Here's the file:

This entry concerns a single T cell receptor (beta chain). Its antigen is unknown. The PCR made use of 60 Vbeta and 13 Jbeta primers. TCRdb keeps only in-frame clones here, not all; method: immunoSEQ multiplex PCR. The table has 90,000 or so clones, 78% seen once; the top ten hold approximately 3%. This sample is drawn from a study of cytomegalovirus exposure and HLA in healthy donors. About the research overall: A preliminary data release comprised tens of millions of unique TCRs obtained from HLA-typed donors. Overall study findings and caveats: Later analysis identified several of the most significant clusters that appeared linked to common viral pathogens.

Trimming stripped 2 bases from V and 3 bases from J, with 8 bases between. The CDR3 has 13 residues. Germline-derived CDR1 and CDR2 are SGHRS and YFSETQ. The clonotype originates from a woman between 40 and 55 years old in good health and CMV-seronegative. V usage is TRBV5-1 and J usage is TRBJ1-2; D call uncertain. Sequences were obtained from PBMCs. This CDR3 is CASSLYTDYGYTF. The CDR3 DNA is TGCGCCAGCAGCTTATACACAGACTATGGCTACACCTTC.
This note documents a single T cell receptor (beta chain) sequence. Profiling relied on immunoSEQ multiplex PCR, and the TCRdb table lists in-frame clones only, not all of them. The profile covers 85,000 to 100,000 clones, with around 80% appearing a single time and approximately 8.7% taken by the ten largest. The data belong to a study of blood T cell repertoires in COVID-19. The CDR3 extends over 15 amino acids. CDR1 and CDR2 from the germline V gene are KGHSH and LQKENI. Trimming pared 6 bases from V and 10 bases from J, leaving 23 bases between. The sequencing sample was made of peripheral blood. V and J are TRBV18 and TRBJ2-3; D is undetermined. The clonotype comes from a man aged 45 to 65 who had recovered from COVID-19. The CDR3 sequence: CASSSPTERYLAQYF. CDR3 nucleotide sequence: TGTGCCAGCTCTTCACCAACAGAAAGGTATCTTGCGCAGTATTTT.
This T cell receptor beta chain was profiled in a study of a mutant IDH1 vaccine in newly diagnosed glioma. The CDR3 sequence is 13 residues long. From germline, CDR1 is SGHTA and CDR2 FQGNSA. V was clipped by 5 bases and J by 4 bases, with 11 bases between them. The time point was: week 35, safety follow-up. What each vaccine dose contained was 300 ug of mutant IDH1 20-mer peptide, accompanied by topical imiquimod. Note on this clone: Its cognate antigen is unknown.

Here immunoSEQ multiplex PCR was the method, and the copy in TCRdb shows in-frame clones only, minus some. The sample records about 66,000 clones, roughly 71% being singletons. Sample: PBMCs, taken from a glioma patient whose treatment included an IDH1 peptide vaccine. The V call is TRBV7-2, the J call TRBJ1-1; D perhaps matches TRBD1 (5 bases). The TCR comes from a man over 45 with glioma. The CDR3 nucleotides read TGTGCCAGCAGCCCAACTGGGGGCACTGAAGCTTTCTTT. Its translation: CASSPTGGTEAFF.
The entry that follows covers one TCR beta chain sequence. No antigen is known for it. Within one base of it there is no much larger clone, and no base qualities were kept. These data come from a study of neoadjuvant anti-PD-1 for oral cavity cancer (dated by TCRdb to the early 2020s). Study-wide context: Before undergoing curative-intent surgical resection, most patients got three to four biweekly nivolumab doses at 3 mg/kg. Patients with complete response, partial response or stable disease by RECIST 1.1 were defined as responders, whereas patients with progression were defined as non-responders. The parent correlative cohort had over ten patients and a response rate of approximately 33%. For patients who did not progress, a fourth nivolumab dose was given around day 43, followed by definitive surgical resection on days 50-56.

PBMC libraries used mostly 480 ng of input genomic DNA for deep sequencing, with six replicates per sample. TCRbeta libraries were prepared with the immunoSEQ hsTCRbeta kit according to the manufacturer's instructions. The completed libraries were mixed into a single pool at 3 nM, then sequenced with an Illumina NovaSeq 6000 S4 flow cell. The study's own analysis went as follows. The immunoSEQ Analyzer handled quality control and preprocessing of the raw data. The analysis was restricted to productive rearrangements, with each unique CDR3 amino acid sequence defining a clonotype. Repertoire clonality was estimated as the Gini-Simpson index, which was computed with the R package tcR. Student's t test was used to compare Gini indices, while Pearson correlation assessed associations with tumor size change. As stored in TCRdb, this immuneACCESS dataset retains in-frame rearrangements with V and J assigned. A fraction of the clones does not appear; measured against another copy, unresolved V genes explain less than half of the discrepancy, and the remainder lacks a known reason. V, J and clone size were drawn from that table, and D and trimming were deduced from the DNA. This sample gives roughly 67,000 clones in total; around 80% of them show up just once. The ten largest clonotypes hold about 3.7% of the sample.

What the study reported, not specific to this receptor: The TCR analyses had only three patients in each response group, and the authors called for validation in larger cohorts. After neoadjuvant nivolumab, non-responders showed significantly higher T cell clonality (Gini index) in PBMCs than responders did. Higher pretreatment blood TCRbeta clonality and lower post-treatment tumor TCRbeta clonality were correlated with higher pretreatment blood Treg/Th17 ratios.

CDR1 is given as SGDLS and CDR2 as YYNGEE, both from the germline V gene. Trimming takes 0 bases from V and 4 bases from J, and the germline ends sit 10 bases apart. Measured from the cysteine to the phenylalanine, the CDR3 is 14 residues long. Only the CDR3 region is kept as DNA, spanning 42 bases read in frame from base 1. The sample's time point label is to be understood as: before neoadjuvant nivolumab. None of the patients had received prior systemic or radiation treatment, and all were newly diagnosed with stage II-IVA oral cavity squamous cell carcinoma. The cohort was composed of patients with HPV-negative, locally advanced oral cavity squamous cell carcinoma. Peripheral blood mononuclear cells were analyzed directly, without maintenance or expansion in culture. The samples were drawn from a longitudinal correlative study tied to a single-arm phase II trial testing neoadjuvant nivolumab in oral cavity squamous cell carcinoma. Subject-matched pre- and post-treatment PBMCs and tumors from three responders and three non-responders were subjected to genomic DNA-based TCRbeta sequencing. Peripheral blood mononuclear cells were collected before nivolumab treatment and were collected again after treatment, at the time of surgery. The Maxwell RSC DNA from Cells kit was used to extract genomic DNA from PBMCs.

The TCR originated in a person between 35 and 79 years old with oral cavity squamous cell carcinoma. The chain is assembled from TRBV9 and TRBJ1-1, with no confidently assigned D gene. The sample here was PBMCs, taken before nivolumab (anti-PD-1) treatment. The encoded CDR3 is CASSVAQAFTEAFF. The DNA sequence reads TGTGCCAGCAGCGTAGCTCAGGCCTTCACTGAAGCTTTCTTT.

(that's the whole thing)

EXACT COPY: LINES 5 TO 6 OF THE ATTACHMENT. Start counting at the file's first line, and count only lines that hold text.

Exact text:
Here immunoSEQ multiplex PCR was the method, and the copy in TCRdb shows in-frame clones only, minus some. The sample records about 66,000 clones, roughly 71% being singletons. Sample: PBMCs, taken from a glioma patient whose treatment included an IDH1 peptide vaccine. The V call is TRBV7-2, the J call TRBJ1-1; D perhaps matches TRBD1 (5 bases). The TCR comes from a man over 45 with glioma. The CDR3 nucleotides read TGTGCCAGCAGCCCAACTGGGGGCACTGAAGCTTTCTTT. Its translation: CASSPTGGTEAFF.
The entry that follows covers one TCR beta chain sequence. No antigen is known for it. Within one base of it there is no much larger clone, and no base qualities were kept. These data come from a study of neoadjuvant anti-PD-1 for oral cavity cancer (dated by TCRdb to the early 2020s). Study-wide context: Before undergoing curative-intent surgical resection, most patients got three to four biweekly nivolumab doses at 3 mg/kg. Patients with complete response, partial response or stable disease by RECIST 1.1 were defined as responders, whereas patients with progression were defined as non-responders. The parent correlative cohort had over ten patients and a response rate of approximately 33%. For patients who did not progress, a fourth nivolumab dose was given around day 43, followed by definitive surgical resection on days 50-56.